“My sheep hear My voice, and I know them, and they follow Me. And I give them eternal life, and they shall never perish; neither shall anyone snatch them out of My hand. My Father, who has given them to Me, is greater than all; and no one is able to snatch them out of My Father’s hand. I and My Father are one.” John 10:27–30
Most of you reading our focus text today will find the words beautiful and reassuring. They paint a picture of closeness with our Savior and give a promise of security within the shelter and care of the hands of Jesus and the Father.
But for the Jews who were looking for a reason to condemn Jesus these words weren’t beautiful; they were a cause for anger and violence.
The words, “I and My Father are one,” had the Jewish leaders picking up stones. Jesus had dared to make a statement that presented himself as being equal to God the Father. They’d been looking for Jesus to say something like this, and they were ready to destroy him.
But not everyone was angered by Jesus’ words. There were others there that day that were also looking for Jesus to declare himself as the Messiah, the Son of God. The mingled presence of both detractors and followers quite possibly added to the confusion of the situation and made it possible for Jesus to escape unharmed.
It bears mentioning that the point Jesus was making was not about his identity. It was about his followers. “My sheep hear My voice, and I know them, and they follow Me. And I give them eternal life, and they shall never perish; neither shall anyone snatch them out of My hand.”. The statement that ignited the ire of Jesus’ enemies really plays a supporting role to Jesus primary declaration.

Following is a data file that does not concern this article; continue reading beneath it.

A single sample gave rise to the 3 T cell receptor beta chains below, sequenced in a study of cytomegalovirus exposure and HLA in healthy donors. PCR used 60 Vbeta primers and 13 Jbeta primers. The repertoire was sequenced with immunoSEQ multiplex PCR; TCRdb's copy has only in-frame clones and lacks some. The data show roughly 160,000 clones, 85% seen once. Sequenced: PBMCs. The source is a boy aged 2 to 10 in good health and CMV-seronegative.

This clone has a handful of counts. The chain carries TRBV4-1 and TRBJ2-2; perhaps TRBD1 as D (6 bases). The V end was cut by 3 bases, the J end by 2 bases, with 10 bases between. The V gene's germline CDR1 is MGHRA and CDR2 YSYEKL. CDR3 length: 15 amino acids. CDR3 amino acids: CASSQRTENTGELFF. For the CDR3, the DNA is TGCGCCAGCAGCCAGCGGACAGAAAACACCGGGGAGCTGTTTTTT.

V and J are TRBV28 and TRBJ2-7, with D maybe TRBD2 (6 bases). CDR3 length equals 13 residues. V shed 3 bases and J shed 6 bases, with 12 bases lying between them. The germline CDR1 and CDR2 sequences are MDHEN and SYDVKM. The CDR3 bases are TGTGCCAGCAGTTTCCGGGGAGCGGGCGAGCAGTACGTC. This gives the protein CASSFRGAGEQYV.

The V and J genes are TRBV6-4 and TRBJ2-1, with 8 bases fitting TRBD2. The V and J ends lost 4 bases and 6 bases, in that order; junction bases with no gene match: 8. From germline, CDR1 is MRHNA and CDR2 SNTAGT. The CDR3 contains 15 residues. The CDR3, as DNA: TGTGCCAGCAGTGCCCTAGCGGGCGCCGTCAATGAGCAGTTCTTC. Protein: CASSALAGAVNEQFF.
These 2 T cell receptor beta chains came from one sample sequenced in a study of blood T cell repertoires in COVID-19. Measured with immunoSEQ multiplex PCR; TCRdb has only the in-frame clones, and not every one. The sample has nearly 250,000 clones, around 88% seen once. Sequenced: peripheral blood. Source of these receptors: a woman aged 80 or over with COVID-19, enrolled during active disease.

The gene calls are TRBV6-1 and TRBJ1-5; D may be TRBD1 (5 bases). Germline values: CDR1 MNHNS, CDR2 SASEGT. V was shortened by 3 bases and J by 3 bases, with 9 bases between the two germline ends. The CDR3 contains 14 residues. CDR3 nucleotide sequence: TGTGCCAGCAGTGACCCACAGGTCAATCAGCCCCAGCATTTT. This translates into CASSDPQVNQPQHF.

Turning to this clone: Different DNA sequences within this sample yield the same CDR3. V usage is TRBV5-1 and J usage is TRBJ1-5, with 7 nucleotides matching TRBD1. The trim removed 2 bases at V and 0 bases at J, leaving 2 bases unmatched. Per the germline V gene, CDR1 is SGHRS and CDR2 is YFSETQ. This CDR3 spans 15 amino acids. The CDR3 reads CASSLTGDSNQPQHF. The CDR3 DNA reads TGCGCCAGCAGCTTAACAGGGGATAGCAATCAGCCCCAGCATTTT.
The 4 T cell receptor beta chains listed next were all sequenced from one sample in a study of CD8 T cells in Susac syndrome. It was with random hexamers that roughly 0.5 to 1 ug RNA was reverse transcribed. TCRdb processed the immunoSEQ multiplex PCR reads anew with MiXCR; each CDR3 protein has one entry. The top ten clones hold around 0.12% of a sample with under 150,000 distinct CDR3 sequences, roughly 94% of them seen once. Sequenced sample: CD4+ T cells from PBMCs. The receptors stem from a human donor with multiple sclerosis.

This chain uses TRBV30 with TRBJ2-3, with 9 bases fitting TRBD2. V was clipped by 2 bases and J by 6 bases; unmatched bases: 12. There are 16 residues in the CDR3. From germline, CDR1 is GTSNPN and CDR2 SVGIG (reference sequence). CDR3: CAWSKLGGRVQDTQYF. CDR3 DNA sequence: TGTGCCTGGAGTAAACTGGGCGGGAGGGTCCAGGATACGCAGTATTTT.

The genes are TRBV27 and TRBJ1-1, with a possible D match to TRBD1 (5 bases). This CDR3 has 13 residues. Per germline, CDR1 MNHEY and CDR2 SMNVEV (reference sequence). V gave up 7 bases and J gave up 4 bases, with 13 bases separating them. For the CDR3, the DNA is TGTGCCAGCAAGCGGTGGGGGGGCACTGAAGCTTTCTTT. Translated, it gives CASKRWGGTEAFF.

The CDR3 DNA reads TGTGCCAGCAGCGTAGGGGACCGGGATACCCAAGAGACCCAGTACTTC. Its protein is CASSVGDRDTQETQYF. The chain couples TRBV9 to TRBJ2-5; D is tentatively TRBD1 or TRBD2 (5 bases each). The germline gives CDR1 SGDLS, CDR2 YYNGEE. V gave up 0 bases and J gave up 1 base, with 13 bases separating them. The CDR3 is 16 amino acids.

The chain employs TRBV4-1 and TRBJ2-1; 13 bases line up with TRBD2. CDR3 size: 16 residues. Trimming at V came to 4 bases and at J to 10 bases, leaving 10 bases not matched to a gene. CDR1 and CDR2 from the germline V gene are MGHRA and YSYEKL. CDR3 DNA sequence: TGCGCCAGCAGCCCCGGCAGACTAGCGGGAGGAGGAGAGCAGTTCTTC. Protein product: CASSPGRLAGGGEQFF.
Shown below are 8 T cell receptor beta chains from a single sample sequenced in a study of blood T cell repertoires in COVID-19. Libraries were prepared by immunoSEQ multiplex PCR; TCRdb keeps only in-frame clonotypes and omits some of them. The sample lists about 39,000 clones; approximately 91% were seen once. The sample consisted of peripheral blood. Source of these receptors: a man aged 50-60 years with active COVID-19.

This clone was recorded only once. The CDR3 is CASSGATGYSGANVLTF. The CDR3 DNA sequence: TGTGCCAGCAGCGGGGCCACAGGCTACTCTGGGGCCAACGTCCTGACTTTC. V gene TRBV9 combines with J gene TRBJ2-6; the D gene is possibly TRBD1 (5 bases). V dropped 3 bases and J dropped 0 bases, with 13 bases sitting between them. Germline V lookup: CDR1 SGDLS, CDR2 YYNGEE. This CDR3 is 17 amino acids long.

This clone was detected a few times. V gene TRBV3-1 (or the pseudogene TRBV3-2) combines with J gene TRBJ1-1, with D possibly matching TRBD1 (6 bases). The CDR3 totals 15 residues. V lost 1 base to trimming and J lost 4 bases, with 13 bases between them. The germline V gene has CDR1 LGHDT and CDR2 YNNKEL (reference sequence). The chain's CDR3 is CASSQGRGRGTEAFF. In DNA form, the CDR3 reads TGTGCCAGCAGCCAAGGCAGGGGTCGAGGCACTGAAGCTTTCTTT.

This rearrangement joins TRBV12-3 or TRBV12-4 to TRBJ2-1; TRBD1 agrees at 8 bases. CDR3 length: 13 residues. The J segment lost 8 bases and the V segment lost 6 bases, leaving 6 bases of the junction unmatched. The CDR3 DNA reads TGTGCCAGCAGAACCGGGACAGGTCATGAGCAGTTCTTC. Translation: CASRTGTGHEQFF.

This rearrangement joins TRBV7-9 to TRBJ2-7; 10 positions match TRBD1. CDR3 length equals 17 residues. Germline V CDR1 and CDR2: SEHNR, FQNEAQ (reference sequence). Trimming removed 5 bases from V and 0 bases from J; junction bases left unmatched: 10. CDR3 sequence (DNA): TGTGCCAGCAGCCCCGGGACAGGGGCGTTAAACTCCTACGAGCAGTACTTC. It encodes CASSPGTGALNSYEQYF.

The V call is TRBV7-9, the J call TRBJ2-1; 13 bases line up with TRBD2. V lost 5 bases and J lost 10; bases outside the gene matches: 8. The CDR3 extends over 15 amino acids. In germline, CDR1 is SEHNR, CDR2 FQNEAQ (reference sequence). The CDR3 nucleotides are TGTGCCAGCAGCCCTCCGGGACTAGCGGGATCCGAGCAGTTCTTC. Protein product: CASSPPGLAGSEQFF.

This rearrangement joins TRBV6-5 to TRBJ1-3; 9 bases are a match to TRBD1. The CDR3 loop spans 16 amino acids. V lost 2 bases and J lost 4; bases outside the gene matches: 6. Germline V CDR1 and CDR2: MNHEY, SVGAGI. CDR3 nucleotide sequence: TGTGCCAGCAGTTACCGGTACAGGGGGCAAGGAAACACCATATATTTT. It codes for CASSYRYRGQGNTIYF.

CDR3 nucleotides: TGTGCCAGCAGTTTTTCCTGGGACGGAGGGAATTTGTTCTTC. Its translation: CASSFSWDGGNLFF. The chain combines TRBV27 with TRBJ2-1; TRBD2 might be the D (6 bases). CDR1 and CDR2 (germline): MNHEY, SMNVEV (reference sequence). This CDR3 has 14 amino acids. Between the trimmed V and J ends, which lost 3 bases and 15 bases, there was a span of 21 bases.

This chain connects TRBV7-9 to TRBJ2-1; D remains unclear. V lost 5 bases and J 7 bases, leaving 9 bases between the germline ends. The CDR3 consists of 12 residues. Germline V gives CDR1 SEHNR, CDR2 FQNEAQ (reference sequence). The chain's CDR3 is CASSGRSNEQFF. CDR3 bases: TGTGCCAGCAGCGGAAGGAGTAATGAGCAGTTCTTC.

But the Jewish leaders weren’t looking for someone to follow, or eternal life, or security in their relationship with God, and because of this they missed the beauty of the salvation Jesus was promising to them. They should have been listening. They professed to know God and were outwardly committed to pursuing him and protecting his honor, but their personal ambitions made them blind and deaf to the moving of God in their lives.
Most of the time salvation and our relationship with God aren’t first in our thoughts either. Personal interests, goals, and priorities occupy our minds. In the midst of all this Jesus quietly declares a message of hope. Some how, some way, our hearts and minds need to be tuned so that we don’t miss Jesus quietly calling us to himself. We need to be sensitized to the moving of God in our lives like, Abraham was, and Elijah was, and the disciples were.
O Jesus, give us hearts that listen for you. You’ve promised that no one can steal us away from you but we know that it’s possible that we would voluntarily leave you if we’re not listening. Give us your Spirit. Give us ears to hear.